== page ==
Analyzing the above case, it can be seen that the evidence submitted by V Company Limited at the appellate stage certainly could have been submitted at the first-instance stage with the parties’ statement. Further, there is a high possibility that the first-instance court requested V Company Limited to provide the documents proving the performance of Contract No.24/HDKT. However, it can be seen that the new evidence submitted by V Company Limited was used by the appellate court, without considering the provisions of Article 96, as the basis for settlement of the lawsuit. In addition, it should be noted that at the first-instance stage, the defendant – V Company Limited was summoned twice but did not appear without providing any plausible reason. So the question remaining unanswered is whether, assuming that the first-instance court had requested V Company Limited to submit the documents and evidence proving the performance of Contract No.24/HDKT, V Company Limited had any plausible reason for failure to do so.
+Judgement 04 settles a dispute between (i) plaintiff – P Asphalt Company Limited and (ii) defendant – GT1 Construction Corporation regarding the amounts due under asphalt purchase contracts. In particular, the plaintiff and defendant disputed whether the amount of VND1,829,688,300 was paid for which contracts, i.e., those before or after the lawsuit. The plaintiff claimed that this amount was for contracts after the lawsuit, while the defendant claimed that this amount was for contracts before the lawsuit and needed to be deducted from the plaintiff’s damage claims in the lawsuit.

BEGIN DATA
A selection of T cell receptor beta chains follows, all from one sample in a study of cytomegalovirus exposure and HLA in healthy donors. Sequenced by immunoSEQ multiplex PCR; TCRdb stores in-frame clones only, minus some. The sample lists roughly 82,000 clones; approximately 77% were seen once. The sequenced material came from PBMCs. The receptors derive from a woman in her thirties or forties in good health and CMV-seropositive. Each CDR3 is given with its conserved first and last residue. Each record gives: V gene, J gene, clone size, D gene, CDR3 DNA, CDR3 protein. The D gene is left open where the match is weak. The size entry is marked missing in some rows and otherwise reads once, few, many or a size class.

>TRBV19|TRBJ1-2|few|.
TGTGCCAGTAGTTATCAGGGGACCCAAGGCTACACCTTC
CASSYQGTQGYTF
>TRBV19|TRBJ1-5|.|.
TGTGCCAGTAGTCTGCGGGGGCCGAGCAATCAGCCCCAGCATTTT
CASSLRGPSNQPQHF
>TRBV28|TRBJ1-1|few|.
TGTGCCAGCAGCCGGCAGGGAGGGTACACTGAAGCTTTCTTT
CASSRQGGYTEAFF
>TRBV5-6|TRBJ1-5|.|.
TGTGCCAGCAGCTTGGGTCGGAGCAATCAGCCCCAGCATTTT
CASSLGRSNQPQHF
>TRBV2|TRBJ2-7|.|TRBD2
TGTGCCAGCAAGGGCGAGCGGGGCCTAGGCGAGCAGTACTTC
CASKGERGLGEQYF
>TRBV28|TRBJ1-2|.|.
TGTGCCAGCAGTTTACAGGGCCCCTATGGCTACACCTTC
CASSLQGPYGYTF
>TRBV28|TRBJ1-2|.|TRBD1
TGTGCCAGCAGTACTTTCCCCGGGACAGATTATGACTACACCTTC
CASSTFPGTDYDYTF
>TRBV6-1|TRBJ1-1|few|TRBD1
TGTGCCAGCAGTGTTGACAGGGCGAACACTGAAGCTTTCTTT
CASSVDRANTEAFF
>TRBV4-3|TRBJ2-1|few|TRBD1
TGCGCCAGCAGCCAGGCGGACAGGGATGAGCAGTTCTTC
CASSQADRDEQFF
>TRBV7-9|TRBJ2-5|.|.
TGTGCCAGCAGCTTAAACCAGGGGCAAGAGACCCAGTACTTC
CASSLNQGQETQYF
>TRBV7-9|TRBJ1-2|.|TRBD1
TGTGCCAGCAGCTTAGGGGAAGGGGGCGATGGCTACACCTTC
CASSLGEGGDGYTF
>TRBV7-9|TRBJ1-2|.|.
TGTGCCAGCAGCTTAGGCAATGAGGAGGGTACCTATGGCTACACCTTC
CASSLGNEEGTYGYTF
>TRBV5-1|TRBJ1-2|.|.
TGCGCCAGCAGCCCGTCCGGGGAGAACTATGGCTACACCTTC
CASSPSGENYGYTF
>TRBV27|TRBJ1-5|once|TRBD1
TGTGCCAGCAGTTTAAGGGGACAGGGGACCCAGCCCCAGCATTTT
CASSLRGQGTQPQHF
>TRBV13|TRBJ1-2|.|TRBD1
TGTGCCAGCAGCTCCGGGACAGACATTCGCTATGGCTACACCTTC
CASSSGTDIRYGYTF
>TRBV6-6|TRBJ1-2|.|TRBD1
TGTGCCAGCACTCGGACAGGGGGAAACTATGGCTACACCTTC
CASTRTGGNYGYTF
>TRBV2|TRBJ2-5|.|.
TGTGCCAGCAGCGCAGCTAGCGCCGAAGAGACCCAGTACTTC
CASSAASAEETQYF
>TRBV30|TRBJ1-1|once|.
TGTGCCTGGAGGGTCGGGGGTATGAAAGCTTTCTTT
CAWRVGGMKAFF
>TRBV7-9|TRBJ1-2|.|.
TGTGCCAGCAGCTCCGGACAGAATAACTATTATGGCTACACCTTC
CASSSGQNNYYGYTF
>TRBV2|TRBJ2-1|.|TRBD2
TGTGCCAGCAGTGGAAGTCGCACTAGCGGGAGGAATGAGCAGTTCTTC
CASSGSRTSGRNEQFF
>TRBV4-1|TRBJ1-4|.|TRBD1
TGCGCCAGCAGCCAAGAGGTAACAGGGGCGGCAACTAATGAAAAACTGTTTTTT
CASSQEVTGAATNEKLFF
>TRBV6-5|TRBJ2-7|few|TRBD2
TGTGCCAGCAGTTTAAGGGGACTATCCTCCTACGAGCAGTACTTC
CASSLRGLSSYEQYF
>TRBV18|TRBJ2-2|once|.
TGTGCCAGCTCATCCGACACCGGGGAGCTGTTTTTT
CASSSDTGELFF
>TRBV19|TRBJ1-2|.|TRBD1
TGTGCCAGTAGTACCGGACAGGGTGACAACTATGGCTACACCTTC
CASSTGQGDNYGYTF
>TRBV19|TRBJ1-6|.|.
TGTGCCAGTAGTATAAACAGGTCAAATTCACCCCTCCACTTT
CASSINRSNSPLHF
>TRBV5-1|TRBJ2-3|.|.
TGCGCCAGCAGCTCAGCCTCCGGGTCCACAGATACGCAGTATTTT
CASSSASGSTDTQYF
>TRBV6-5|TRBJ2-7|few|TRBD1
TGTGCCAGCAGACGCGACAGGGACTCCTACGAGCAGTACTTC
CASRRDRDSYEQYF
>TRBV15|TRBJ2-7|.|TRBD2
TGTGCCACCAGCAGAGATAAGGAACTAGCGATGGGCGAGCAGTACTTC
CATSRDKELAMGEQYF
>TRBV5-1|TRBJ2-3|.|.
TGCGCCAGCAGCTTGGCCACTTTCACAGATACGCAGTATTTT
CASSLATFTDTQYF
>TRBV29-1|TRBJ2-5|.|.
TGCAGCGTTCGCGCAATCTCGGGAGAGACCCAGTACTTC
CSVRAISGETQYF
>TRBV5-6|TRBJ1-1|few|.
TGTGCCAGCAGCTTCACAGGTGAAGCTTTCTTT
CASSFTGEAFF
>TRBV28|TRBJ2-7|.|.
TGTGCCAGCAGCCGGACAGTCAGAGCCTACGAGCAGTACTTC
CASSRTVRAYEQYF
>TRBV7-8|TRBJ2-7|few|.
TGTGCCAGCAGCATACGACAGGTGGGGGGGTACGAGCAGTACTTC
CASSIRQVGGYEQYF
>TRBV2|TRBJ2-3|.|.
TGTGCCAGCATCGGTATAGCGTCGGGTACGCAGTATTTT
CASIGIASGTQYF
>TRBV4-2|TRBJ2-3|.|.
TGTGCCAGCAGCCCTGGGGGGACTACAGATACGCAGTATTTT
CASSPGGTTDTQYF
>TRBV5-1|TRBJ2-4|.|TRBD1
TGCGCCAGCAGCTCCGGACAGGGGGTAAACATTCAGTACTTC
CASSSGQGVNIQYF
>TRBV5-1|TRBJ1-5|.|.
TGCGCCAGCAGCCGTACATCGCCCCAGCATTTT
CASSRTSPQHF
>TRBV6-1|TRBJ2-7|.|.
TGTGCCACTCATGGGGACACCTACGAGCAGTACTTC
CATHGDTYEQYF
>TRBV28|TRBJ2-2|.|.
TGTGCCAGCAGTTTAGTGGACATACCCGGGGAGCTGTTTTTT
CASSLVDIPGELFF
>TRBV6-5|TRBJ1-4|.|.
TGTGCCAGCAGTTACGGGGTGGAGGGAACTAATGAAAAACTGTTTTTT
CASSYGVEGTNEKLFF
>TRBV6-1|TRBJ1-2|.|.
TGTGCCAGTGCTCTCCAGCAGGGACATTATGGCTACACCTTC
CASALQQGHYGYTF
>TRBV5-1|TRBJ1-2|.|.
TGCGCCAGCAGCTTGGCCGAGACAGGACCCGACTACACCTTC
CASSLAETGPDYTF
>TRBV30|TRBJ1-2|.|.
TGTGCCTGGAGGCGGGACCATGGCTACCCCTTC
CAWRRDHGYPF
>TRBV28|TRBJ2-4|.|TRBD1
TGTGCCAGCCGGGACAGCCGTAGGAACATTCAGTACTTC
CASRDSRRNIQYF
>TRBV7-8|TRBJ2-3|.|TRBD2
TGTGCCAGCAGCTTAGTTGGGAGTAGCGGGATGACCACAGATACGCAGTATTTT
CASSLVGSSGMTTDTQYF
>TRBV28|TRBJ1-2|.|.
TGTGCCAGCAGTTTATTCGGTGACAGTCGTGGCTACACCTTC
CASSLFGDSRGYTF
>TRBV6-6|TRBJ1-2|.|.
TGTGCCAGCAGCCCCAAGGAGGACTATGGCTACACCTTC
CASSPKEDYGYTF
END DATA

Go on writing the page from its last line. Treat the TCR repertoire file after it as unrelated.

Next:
At the first-instance stage, the court determined that the amount of VND1,829,688,300 was paid for contracts before the lawsuit and therefore it would be deducted from the unpaid amounts in this lawsuit with the reasoning that “Considering that the plaintiff could not provide documents proving that the two parties had the purchase contracts after December 01, 2017, the first-instance court accepts the defendant’s position and offsets the amount of VND1,829,688,300 that the defendant transferred to the plaintiff on December 07, 2017 from the previous debts which were in dispute (belonging to the contracts under this lawsuit) and accepts part of the plaintiff’s claim”.